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The Guardian: Responsible attitudes

The Guardian: Responsible attitudes

By Marc Lopatin

Wednesday May 19, 2004

Many companies now report on the social and environmental impacts of their activities as a way of enhancing their reputation. But is this just window-dressing for business-as-usual?

After years of defending itself from charges of worker exploitation, Gap, the clothing retailer, last week made the shock confession that many of its 3,000 factories across the world fail to comply with minimum labour standards.

Such an admission would have been unthinkable a few years ago when Shell dumped an oil platform in the North Sea. But while this corporate confession – unlike its theological equivalent – does not instantly absolve Gap from its responsibilities, it does demonstrate the changing role of business in society.

Corporate social responsibility (CSR) is a growth industry among consultants and PR firms as high-profile multinational companies learn to manage the social and environmental concerns of campaigners and customers as just another aspect of reputational risk. As a result, many big corporations have accepted – albeit voluntarily – arguments about social and environmental reporting that once made them balk.

Social and environmental impact reports (not all glossy) are now de rigueur among FTSE 100 companies, and not just those operating in pilloried industries such as oil, mining and garments.

Over the last year, the connection between CSR and health has brought ethical and responsible concerns closer to the British consumer than ever before. Whether it is too much salt in ready meals or the button-popping “go large” options at fast-food restaurants, food manufacturers and retailers are being dragged into the debate about what is responsible business at a time when obesity levels in Britain are soaring.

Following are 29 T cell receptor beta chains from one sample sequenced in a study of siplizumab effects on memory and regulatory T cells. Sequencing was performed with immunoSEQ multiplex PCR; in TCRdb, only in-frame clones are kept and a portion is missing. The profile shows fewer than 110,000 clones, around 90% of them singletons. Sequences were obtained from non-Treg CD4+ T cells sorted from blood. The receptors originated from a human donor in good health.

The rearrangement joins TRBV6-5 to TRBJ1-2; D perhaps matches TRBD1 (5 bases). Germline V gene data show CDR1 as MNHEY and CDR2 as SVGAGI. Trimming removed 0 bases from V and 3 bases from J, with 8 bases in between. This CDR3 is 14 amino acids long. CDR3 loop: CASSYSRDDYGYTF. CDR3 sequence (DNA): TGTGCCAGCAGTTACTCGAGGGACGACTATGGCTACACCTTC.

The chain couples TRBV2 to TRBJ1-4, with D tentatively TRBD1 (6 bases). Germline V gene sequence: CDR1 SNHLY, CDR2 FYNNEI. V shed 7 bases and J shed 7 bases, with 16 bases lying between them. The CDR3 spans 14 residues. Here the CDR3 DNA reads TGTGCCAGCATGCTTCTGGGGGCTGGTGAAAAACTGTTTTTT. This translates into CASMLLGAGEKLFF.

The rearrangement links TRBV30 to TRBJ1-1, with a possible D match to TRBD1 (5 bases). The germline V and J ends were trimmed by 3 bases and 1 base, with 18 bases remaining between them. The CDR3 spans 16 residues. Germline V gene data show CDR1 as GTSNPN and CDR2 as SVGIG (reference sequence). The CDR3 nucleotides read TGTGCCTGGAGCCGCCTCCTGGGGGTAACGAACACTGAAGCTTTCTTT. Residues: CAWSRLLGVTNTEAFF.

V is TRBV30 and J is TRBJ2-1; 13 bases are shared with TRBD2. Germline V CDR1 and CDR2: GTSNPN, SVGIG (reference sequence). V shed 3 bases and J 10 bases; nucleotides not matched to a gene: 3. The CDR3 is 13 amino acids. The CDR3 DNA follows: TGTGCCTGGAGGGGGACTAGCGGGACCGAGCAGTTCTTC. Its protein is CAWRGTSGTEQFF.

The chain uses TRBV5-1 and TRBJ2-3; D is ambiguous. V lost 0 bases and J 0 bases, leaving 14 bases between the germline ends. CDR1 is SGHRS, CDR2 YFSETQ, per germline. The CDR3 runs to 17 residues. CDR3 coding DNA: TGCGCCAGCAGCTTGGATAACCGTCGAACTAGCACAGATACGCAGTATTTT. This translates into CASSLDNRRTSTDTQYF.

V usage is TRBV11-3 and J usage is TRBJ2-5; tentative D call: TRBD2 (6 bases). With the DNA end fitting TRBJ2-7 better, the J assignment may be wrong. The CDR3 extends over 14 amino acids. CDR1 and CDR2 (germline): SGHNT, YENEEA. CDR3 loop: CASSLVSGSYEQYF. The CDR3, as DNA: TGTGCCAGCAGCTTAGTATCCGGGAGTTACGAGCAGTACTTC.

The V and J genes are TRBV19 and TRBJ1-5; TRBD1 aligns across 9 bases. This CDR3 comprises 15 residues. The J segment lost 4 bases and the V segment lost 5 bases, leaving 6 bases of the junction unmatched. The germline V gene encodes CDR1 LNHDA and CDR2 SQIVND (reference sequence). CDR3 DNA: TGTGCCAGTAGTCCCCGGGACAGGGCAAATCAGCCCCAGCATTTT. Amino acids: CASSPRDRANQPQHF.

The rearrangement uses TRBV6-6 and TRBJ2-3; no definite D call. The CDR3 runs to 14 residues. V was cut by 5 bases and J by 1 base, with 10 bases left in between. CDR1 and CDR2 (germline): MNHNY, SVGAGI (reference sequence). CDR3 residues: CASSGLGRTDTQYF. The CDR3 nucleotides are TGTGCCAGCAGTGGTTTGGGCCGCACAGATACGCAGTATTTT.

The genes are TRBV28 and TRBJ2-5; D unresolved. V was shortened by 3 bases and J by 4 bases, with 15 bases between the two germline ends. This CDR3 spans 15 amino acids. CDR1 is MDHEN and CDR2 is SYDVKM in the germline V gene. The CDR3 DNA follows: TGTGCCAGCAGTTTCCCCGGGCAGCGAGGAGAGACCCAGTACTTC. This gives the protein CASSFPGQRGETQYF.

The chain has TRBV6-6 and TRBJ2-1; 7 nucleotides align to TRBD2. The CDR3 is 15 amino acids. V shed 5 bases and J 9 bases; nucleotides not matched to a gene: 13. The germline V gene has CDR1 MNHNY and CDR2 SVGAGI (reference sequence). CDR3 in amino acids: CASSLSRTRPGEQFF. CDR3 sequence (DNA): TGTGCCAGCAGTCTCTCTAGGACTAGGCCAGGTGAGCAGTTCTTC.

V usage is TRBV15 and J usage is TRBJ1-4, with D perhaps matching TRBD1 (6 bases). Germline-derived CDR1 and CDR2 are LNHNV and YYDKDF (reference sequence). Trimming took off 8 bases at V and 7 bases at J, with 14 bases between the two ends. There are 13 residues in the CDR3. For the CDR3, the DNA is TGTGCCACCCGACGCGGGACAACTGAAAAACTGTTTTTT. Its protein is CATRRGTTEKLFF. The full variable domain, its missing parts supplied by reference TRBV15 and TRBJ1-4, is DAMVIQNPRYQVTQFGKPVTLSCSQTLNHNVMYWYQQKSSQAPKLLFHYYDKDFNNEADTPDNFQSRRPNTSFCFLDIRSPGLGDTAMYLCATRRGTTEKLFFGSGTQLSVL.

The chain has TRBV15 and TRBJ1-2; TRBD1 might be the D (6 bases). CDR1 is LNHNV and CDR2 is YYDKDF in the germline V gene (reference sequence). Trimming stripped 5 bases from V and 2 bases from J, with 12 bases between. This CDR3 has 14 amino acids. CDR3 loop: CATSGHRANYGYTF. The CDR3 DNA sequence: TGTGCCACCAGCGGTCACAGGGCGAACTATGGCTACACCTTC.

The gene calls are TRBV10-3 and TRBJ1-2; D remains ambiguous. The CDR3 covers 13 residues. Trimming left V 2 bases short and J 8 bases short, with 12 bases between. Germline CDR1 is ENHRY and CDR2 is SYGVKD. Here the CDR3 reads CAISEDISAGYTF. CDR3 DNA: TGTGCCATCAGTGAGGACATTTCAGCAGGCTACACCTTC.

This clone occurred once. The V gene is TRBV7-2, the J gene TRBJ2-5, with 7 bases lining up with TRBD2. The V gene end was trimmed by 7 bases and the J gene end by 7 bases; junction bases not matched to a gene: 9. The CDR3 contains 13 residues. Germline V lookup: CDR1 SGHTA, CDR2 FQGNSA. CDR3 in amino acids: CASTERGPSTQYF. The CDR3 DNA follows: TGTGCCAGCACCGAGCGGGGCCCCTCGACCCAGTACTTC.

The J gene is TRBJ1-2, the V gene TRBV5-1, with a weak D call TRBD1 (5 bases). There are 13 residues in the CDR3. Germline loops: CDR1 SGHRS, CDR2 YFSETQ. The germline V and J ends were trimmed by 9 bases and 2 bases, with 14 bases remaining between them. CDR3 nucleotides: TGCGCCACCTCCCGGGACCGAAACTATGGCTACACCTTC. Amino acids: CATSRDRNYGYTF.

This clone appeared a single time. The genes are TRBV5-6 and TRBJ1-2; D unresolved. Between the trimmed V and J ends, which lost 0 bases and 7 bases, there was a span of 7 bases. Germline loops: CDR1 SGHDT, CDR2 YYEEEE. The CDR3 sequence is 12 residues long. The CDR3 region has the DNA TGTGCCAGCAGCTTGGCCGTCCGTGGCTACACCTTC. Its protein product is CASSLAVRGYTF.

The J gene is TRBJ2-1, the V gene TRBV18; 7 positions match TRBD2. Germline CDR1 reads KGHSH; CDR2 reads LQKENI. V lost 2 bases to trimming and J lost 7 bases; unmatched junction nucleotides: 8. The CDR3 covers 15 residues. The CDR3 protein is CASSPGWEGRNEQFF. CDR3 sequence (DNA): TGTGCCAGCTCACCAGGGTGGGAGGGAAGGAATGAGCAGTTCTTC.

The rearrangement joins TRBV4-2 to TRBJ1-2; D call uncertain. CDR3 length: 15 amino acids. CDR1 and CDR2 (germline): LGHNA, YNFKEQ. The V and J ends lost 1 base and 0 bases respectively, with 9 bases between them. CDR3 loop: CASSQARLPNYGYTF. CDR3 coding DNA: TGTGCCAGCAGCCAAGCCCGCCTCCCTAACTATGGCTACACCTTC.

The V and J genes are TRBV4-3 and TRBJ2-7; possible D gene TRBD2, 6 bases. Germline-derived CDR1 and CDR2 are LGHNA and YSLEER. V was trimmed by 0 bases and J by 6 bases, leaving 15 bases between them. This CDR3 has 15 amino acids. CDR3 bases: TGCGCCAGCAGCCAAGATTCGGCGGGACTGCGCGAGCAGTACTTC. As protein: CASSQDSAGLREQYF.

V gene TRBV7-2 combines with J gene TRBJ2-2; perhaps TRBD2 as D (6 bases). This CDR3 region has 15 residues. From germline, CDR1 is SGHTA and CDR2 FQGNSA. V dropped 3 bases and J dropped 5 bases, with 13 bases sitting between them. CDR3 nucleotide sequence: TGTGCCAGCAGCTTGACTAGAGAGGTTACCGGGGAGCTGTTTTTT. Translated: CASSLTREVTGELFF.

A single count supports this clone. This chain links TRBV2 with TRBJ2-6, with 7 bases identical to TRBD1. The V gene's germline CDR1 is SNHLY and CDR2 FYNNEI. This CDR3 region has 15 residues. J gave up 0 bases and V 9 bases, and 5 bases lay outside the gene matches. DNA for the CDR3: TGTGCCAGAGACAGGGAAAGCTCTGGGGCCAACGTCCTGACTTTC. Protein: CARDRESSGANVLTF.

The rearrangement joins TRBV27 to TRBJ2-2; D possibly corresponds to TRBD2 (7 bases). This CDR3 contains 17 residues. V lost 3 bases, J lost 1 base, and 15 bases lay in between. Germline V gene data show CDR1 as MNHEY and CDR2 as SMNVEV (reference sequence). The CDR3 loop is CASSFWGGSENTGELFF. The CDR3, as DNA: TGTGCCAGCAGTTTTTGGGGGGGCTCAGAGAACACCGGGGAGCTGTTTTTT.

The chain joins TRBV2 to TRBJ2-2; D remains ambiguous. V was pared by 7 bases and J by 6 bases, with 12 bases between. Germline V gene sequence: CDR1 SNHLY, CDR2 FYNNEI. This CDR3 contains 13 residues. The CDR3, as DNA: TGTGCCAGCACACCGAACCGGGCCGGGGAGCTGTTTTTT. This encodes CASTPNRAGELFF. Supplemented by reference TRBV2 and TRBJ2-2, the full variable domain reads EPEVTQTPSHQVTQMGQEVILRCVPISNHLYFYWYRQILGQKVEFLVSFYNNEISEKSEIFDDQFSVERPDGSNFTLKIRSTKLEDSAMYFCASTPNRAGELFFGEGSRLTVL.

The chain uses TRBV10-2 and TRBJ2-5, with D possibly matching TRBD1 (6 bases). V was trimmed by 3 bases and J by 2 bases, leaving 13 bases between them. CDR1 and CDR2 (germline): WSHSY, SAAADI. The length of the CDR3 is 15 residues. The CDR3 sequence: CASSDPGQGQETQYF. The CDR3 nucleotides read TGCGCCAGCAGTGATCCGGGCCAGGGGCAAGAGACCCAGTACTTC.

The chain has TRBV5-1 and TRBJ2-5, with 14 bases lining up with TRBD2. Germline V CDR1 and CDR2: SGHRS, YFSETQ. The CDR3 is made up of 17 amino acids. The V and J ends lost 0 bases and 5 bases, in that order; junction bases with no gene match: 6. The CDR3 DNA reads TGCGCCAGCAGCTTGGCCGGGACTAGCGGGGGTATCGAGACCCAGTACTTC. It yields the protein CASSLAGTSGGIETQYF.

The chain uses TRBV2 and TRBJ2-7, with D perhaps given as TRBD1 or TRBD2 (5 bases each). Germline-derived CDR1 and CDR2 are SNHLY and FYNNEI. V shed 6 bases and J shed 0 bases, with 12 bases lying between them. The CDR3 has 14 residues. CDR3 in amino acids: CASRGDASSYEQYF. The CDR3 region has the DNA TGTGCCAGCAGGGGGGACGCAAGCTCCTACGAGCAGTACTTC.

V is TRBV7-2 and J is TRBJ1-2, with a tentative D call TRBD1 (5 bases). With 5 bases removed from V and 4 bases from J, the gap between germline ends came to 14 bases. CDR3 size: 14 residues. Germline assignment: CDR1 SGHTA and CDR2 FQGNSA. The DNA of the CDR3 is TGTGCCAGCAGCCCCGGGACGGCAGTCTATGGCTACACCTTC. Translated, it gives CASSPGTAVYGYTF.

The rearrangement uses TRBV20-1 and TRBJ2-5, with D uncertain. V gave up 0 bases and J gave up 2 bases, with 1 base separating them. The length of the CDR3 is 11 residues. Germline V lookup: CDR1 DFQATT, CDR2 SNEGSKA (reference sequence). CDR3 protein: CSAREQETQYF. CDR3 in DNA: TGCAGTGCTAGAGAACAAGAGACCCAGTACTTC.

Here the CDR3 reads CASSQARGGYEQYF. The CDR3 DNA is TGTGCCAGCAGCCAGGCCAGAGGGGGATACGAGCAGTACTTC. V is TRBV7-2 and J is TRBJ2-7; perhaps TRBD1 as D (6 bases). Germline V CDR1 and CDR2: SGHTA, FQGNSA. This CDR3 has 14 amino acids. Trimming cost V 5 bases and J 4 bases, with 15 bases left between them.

So never mind the environmental and social repercussions of global sourcing that squeezes producers in the developing world and shuts corner shops in the developed, the phrase “out of season” may fast be entering the annals of retail history. What is making us fat now gets CSR top billing.

Even the insurance industry is warning policyholders that they will see their premiums rise, as insurers cover themselves against the risk of obesity that is reversing life expectancy after decades of medical advance.

A spokeswoman for the Food and Drink Federation, which represents food manufacturers, claims that, from the outset, “the industry has said it wants to work with the government on improving the nation’s health. Each year, the industry spends millions of pounds on CSR initiatives, from working with local schools to supporting national events such as the London marathon or the industry’s own food fitness campaign.”

Cadbury’s Get Active campaign, which pledged to give free sports equipment to schools, is probably the most high-profile example of this type of initiative. But it is not called cause-related marketing for nothing. To get the equipment, the children had to collect vouchers – by buying Cadbury chocolate. Schools decided to boycott the scheme, and Cadbury received hostile press coverage.